A bill to authorize the presentation of flags to the survivors of federal employees killed in the line of duty passed the House on Wednesday and now moves to the Senate.
The Civilian Service Recognition Act passed on a 425-0 vote with the support of organizations representing federal employees and the American Legion, which initially objected to the measure as a move to equate civilian service with military service.
The bill was amended in recent weeks to clarify that there would be no military-style funeral honors, merely the presentation of a flag to the next of kin or other designee, following the line-of-duty death of a federal employee due to a criminal act, natural disaster, terrorism or other extraordinary event. Supporters say that nearly 3,000 federal workers have been killed in the line of duty since 1992, including in terrorist acts.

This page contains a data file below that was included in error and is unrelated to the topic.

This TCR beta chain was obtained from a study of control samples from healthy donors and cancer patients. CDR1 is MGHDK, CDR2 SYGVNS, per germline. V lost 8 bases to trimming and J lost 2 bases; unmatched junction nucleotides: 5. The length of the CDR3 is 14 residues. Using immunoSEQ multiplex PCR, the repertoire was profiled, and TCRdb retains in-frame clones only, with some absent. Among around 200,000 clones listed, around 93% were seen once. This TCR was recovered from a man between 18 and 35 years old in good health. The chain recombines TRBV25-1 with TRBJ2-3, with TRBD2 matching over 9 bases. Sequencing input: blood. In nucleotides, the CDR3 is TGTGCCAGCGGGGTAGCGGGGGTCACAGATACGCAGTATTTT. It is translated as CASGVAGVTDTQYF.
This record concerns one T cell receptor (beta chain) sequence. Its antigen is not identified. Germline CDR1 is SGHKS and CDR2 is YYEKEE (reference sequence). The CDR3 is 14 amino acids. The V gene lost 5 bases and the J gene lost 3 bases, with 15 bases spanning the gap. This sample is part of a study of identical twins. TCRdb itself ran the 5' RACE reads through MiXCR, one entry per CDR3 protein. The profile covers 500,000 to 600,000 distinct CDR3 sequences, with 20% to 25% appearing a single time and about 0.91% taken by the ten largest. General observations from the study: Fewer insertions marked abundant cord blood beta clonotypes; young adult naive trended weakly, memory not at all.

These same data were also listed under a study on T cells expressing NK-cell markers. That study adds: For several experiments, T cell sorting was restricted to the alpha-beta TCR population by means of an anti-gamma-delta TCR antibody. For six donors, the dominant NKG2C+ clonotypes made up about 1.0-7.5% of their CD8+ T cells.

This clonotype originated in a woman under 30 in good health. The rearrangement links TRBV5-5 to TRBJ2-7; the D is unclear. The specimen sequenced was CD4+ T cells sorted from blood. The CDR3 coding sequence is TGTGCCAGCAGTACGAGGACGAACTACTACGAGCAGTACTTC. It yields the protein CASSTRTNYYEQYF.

“This is a modest, but significant benefit to honor federal civilian employees who work within our country and in countless overseas posts,” sponsor Rep. Richard L. Hanna (R-N.Y.) said in a statement. “Ours is a grateful nation, one that values the sacrifices made in honor of this country. A life can never be repaid, but it can be honored.”
“Passing this bipartisan bill will allow that sacrifice to be honored through the presentation of an American flag,” co-sponsor Rep. Maurice D. Hinchey (D-N.Y.) said in the statement. “It is a fitting tribute, which demonstrates our nation’s gratitude for those who paid the ultimate price in service to country.”